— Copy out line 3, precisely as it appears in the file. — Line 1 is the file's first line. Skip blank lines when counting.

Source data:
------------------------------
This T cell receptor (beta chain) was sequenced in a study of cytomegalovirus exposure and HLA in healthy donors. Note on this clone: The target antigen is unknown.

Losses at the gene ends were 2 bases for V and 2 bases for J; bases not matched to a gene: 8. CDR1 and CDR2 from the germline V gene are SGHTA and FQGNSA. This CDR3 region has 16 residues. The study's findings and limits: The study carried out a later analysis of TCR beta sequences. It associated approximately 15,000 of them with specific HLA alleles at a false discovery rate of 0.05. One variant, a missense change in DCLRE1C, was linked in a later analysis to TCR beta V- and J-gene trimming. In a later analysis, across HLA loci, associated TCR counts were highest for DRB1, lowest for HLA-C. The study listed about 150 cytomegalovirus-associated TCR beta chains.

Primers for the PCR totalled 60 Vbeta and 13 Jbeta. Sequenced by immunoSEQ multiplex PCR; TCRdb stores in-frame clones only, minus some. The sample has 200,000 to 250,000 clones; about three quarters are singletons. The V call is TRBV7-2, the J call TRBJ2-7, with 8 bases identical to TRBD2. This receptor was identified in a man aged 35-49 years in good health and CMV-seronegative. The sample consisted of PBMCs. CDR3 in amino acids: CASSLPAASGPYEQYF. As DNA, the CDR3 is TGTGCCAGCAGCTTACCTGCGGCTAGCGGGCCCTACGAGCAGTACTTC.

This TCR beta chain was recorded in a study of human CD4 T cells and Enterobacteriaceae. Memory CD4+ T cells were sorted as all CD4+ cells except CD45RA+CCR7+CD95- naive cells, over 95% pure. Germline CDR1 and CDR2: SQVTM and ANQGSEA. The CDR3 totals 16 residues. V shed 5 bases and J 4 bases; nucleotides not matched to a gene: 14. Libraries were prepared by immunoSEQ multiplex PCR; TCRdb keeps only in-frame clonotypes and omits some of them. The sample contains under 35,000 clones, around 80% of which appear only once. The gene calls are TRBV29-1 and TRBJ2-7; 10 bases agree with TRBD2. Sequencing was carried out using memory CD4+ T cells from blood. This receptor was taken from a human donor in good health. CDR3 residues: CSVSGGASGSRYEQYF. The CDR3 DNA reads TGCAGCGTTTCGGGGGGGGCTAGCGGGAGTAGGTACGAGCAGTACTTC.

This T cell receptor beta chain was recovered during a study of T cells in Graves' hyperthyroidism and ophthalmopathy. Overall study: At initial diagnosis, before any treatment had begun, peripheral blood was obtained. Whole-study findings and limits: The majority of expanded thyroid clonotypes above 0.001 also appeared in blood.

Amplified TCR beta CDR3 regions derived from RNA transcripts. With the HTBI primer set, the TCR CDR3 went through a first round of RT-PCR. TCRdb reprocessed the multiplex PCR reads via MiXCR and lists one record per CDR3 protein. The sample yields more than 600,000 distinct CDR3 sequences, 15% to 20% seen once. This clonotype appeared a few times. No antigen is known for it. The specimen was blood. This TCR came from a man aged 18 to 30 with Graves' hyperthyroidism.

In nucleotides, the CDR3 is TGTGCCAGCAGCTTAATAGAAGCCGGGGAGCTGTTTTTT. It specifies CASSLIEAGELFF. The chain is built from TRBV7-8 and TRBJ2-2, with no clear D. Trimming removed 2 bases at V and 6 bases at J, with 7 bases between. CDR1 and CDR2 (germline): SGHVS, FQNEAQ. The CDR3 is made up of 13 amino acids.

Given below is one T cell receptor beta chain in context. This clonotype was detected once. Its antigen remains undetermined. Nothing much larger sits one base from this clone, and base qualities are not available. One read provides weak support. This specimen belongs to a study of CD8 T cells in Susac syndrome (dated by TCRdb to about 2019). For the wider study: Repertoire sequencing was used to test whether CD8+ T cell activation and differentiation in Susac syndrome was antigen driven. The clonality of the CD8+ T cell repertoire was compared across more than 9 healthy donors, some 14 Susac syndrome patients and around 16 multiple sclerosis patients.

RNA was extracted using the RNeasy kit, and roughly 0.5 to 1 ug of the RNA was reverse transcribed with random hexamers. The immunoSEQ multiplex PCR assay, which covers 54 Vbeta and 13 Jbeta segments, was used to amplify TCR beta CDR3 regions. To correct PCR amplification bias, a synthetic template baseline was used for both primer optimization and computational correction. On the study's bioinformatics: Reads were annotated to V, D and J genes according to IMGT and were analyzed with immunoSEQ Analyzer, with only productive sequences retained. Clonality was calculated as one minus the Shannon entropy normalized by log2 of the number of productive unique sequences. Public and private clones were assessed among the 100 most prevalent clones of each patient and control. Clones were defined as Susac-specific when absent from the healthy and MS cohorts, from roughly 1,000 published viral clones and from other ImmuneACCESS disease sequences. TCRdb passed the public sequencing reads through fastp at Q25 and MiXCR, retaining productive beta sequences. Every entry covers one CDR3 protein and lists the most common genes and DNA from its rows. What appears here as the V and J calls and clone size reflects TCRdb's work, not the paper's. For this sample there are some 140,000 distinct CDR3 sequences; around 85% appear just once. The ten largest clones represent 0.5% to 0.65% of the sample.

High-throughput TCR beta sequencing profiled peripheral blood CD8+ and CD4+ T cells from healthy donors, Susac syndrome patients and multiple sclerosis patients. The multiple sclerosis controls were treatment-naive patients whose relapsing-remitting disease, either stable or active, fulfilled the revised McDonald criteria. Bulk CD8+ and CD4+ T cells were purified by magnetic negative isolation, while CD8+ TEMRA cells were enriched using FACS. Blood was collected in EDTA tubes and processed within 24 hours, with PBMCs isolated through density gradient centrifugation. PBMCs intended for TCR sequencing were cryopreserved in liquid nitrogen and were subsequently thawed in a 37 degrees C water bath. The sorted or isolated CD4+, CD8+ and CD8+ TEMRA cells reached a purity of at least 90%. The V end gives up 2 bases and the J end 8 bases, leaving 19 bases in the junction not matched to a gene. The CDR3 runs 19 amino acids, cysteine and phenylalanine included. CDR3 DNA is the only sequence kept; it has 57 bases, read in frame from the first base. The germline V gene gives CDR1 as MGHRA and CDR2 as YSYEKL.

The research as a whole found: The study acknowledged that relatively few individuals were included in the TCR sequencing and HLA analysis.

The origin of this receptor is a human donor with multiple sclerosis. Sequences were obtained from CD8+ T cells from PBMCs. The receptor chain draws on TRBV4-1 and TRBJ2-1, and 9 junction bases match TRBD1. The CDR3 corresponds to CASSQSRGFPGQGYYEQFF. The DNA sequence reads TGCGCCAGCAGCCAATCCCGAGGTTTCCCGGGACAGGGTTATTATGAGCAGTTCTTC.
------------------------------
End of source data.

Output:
Primers for the PCR totalled 60 Vbeta and 13 Jbeta. Sequenced by immunoSEQ multiplex PCR; TCRdb stores in-frame clones only, minus some. The sample has 200,000 to 250,000 clones; about three quarters are singletons. The V call is TRBV7-2, the J call TRBJ2-7, with 8 bases identical to TRBD2. This receptor was identified in a man aged 35-49 years in good health and CMV-seronegative. The sample consisted of PBMCs. CDR3 in amino acids: CASSLPAASGPYEQYF. As DNA, the CDR3 is TGTGCCAGCAGCTTACCTGCGGCTAGCGGGCCCTACGAGCAGTACTTC.